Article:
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Woodstock Remembered–The 35 Performers Ranked In A Random, Definitive Order!

List Of The Day

As someone who wasn't there but who saw the movie more than once, I'm obviously as qualified as at least half the people who have written about this "legendary" mudfest. As someone who hates camping, long lines for the toilet, cold food and large masses of unwashed people, I wouldn't have gone even if someone had paid me to be there. I'm sure I would've pretended to be there if it meant picking up a paycheck. But let's get real people, something that advertises itself as "Three Days Of Peace And Music" isn't likely to deliver on any of it. People who want peace don't want to hear your music--and vice versa. In the end, they didn't even get the "Three Days" part right, as anyone who sat around Monday morning listening to Jimi Hendrix can tell you.

But it was 40 years ago. And people are celebrating it the way all good capitalists do, with plenty of crap to buy to commemorate. When my Keef Hartley Band Limited Edition Personally Engraved Plates get here, I'm going to put them right next to my Satin-Baseball Jacket that says "Arrowsmith World Tour '75." It's a good thing I got a ton of storage around here or else who knows what would've become of that guitar strap I stole from the bass player of Ned's Atomic Dustbin all those years ago!

Since this is List Of The Day, I've ranked all the performers in the hypothetical order that I think I would've enjoyed them if I had actually been at the festival. Considering that Iron Butterfly didn't even make the gig, "getting stuck at the airport" instead, this is truly an exercise in lunacy. But loyal readers of this blog--all three of you!--know to expect this lunacy as a natural byproduct of nothing in particular.

Besides, there's a "Comments" section right below where you can re-order the entire list any way YOU want to. Contrary to popular--or even random, unsubstantiated--belief, I enjoy reading your take on how you would rank things. Due to the high volume of comments (well, sometimes), I can't always get back to you personally, although if you leave your sister's phone number and a pretty picture, there's always a chance someone will call.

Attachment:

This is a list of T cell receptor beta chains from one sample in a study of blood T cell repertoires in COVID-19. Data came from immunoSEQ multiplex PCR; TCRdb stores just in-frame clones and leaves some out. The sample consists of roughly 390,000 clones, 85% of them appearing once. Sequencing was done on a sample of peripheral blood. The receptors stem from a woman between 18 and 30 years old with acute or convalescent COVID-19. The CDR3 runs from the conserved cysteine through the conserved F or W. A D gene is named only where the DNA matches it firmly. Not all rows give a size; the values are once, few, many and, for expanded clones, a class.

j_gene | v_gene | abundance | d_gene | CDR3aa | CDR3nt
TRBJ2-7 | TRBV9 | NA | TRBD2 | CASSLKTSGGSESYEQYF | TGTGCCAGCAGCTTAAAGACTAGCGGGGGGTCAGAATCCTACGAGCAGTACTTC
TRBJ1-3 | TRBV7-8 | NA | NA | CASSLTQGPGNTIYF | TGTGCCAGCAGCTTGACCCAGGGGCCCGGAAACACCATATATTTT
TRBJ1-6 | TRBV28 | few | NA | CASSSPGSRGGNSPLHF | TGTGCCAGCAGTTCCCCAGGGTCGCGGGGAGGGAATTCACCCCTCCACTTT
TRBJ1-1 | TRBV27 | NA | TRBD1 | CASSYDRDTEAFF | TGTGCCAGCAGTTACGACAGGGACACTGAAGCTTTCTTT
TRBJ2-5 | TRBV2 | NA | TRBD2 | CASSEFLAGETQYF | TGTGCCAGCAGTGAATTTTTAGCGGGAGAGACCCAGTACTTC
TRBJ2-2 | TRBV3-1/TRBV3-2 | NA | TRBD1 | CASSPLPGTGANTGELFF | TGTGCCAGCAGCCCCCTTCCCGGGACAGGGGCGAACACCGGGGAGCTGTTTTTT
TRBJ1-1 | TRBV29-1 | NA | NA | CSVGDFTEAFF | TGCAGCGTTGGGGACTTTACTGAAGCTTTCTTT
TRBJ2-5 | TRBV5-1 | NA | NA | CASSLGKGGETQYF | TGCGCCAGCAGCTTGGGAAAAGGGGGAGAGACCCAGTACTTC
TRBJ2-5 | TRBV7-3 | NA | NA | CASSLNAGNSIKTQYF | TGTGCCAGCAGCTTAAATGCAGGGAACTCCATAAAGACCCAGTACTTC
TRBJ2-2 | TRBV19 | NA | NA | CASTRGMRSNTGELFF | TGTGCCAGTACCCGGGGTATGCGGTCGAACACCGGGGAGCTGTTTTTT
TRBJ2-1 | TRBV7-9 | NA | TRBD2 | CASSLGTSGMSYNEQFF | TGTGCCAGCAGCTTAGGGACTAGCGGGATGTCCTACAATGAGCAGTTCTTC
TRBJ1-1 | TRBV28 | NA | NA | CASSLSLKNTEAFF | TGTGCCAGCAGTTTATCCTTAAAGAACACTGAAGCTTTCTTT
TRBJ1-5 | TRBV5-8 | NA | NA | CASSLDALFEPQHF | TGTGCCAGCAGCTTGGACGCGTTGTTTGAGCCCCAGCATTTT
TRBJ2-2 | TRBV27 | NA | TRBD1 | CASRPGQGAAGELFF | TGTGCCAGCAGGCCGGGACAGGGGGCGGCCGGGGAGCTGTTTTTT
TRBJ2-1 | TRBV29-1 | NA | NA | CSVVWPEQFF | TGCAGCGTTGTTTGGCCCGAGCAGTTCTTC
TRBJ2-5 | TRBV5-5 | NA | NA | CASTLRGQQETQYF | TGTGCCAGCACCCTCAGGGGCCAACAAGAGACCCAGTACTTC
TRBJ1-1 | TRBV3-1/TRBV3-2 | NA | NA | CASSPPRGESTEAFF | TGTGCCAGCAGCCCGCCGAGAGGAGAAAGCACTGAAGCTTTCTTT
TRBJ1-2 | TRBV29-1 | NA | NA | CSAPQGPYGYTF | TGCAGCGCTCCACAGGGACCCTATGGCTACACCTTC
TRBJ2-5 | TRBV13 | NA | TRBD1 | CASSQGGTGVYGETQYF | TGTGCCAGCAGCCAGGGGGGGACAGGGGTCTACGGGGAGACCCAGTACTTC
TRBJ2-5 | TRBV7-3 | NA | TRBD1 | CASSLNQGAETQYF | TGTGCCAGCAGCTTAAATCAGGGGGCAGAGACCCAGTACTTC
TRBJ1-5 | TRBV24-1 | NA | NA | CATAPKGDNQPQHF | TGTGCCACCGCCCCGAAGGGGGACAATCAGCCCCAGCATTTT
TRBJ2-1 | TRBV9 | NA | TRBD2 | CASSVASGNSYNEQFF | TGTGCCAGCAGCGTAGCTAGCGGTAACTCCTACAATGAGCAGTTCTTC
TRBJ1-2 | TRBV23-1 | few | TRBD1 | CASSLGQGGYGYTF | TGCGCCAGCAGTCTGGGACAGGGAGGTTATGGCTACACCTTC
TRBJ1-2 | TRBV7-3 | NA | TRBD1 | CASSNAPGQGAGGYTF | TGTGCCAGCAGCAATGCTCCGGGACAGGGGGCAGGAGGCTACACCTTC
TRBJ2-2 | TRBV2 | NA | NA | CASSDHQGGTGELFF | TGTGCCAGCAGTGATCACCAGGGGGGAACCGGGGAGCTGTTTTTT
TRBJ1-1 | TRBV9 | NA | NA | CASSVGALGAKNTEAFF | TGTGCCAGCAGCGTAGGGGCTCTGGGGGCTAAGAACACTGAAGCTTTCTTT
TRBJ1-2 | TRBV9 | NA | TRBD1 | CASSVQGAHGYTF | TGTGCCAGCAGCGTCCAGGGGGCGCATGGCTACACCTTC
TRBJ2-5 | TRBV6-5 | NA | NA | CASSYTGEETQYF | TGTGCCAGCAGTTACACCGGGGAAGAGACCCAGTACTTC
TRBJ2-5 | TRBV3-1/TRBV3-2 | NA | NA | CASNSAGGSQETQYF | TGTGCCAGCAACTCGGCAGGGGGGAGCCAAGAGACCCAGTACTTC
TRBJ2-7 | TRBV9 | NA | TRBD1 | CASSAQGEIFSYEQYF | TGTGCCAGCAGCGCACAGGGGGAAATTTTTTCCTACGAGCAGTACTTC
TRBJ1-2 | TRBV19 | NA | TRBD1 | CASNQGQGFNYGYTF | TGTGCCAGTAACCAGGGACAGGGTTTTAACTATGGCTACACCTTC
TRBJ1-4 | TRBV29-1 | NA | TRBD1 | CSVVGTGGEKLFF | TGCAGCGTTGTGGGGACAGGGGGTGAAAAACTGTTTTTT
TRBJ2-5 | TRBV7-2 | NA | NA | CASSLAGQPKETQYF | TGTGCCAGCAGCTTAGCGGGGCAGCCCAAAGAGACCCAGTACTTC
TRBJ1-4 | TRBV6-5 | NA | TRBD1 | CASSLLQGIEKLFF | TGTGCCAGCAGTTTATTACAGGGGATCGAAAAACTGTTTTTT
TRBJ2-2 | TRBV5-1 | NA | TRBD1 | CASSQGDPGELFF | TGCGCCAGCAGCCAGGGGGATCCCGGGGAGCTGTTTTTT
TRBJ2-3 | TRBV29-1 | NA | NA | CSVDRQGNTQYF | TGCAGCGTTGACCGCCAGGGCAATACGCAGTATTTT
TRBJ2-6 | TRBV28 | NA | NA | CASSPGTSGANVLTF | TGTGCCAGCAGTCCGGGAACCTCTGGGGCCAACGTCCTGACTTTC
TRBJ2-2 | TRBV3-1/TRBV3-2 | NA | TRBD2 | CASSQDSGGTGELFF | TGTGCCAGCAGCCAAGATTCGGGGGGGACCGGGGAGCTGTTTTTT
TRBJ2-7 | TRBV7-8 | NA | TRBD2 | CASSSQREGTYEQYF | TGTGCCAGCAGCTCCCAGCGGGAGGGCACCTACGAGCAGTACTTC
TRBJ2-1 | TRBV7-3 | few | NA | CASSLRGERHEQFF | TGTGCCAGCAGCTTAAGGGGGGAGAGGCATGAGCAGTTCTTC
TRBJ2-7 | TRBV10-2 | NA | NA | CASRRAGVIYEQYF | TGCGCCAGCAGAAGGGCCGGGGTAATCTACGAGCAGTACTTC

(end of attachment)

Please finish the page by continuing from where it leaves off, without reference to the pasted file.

I especially enjoy when you say mean things about the performers I like. Because, in reality, I don't know them either. So it's not like you're insulting my mother. That would be uncalled for. But if you want to take a pot shot at Melanie or John Sebastian, go for it. Like I said, I don't know them.

Now that's what I call democracy in action.

35) Sha-Na-Na: These 1950s "revivalists" eventually got their own TV show, which included bringing on the Ramones, so they weren't all bad. But if I want to hear someone do "Duke Of Earl" and "At the Hop," well, I don't in the first place, so that's why they're here at #35. According to what I've read, they ended up playing on that Monday morning before Hendrix. Can you imagine Jimi standing around waiting for them to end?

34) The Grateful Dead: I know they're legendary. But that doesn't mean I have to like it. Millions of people enjoy Mint Chocolate Chip Ice Cream and I still think it takes like full-fat milk dunked in Scope.

33) Country Joe McDonald And The Fish: Give me an F! Give me a U! Give me a....never mind. Spelling lessons involving half a million stoned teenagers is never going to be a good thing. Deal with it.

32) The Band: I've never really understood the appeal of "Americana." I like country music. I like blues. I even like some folk music. But civil war re-enacters? What next? A dramatic read of the Bill of Rights? The Revolutionary War performed by the cast of Star Wars

31) Blood, Sweat & Tears: I know this was once Al Kooper's band and not David Clayton-Thomas' pre-Pearl Jam combo, but I just don't like the idea.

30) Ravi Shankar: I know this makes me culturally shallow, but I don't like sitting in a "lotus" position and the most boring parts of all those Beatle albums are the ones where George starts tinkering away on his sitar. Sitar music sounds great when you're eating in an excellent Indian restaurant, not when you're shoving your neighbor's brown rice into your mouth because nobody remembered to bring real food.